Here you are, searching for a quality plug suited for all of your industrial needs. Perhaps you need to provide electricity to your construction site. Maybe you need to power important machinery in your factory. No matter your industrial need, you’re probably looking for a Commando plug, and you may be surprised to realize that there is no listing under Commando Plug! Well, let’s take a second to dive into its history, or more properly, the history of the IEC 60309.
If you’re searching for “Commando plug”, you’re actually referring to the IEC 60309. The “Pin and Sleeve” is another common name for the IEC 60309. The IEC 60309 is the international standard created by the International Electrotechnical Commission for industrial purposes. After the standard was created, countries began adopting it and slightly changing the name, either for their own standards or their own colloquial terminology. Continue reading IEC Has Gone Commando
Power cords with angles can be a bit tricky. Understanding one’s left from right involves acute perspective. In a matter to simplify a rather confusing topic (and thereby curing any predisposed dyslexia), I am providing a comprehensive overview of understanding the difference between IEC and NEMA power cord angles.
Angled power cords feature a number of benefits: they’re ideal for use in confined spaces, as well as eliminating stress placed on the power cord conductors and the strain relief. The space-saving angled power cords provide substantial value when equipment is positioned in atypical ways, such as behind home/office furniture or anywhere with limited clearance.
People often use the term “right angle” to describe a 90-degree angle (or elbow). In reality, this could be four different directions: up, down, left, or right. This post will help you recognize the different power cord angles and how to read them based on their layout.
We will examine two of the most popular plugs and connectors – NEMA and IEC. Both NEMA and IEC cords have a particular way of determining how the power cord angles are named based on cord direction. Continue reading Understanding Every Angle
International approvals can be difficult to understand. Especially when you see a drawing or a specification sheet and only one end of the power cord is approved and not the other. I mean, how can only one part of a cord be approved while the rest is not? To me, that does not make much sense.
If you look into it, in most cases, a power cord is not approved as a whole but in different sections. The plug, the wire, and the connector are all approved separately. They each have a different set of rules they need to follow. But when all countries are using the same IEC standard connector each approval agency will treat things differently. Such as China and Argentina approving the whole cord set instead of separate pieces.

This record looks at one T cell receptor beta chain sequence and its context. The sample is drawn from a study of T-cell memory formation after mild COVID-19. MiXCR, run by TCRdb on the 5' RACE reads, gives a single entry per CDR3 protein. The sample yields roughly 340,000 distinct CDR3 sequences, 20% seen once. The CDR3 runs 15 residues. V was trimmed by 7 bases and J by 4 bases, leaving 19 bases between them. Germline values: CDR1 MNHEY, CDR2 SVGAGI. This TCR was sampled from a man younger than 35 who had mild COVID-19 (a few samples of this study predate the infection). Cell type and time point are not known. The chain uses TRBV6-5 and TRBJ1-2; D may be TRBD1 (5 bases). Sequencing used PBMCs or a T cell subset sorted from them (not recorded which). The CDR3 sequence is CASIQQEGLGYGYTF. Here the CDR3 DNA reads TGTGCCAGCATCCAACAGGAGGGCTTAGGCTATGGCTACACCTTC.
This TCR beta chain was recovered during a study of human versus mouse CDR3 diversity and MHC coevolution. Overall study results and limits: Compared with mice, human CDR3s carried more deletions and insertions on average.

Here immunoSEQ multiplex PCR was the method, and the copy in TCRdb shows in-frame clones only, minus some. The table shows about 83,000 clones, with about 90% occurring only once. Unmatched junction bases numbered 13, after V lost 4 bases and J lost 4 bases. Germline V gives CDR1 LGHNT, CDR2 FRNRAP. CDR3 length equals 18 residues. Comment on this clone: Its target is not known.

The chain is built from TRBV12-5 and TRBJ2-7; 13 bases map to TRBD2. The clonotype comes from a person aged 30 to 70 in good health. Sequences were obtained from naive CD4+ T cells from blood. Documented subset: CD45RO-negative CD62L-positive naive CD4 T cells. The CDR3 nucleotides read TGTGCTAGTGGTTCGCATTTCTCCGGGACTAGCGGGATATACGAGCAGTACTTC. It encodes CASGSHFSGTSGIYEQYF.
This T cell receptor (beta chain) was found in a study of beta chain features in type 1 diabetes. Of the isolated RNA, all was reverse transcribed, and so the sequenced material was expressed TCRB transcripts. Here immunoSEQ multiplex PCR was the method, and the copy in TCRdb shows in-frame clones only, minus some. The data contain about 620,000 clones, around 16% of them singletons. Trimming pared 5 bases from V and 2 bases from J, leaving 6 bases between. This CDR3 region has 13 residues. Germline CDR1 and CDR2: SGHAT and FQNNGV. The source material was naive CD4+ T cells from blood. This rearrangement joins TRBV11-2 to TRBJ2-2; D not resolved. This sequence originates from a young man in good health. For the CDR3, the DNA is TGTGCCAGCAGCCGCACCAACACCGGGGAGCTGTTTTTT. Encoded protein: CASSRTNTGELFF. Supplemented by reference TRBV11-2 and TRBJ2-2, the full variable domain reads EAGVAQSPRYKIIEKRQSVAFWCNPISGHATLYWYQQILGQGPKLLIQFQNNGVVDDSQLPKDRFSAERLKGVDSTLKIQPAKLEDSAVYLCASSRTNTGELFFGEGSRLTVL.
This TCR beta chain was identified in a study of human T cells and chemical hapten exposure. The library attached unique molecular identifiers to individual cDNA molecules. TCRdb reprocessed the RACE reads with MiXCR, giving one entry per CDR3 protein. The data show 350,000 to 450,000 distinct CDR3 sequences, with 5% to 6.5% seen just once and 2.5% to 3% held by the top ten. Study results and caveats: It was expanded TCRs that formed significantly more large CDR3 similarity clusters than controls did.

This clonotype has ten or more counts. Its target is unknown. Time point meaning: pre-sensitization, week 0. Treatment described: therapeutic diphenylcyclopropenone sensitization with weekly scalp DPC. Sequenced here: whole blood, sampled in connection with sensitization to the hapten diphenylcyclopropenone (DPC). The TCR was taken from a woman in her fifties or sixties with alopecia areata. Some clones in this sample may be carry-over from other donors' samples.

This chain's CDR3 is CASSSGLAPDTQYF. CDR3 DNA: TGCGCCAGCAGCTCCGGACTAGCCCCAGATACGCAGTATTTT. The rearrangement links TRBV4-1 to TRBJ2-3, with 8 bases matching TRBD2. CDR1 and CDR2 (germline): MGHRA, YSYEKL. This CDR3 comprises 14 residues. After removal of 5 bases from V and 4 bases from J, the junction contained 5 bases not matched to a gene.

It all comes down to IEC (International Electrotechnical Commission) and what they consider as standards. While there are many different approval agencies per country they all use the same IEC connectors. That means they all have to follow IEC regulations. According to IEC 60799 5.2.2., it states “The rated current of the plug shall be not less than the rated current of the connector.” This means the connector cannot have a higher rating than the plug attached. Continue reading International Cord Regulations
Have you ever stepped into the server room at your business? I’m sure it looks a little something like spaghetti – which can actually be a lot messier than dinner. If you’re wondering how to prevent this mess, I’m here to help!
Continue reading Why Use Short Cords
The power cord industry can be confusing. But the more you know, the better. Today we will discuss the differences between IEC-C13 and C15 connectors.
First, the obvious difference is the notch on the C15 connector. It is similar in form to the C13, except with a notch opposite the earth in the C15 connector. IEC-C15 connectors will work in the C14 inlets however,
IEC-C13 connectors won’t fit into C16 inlets. Think of it like this: an electric kettle cord can be used to power a computer, but an unmodified computer cord cannot be used to power the kettle.
Second, the IEC-C15 differs from the C13 because of the temperature rating. These C15 connectors are specifically designed for higher temperature devices, for example: electric kettles, computing networking closets or server rooms, and PoE (Power over Ethernet) switches with higher wattage power supplies. The temperature rating for these connectors is 120°C. Continue reading The Difference between C13 and C15
With over 110 years of electronics industry standardization, the International Electrotechnical Commission (IEC) is the world’s leading organization for the preparation and publication of international standards for all electrical, electronic and related technologies. IEC’s “electrotechnology” provides a platform to companies, industries, and governments for developing the required international standards for powering electronics. Continue reading Most Common IEC Terms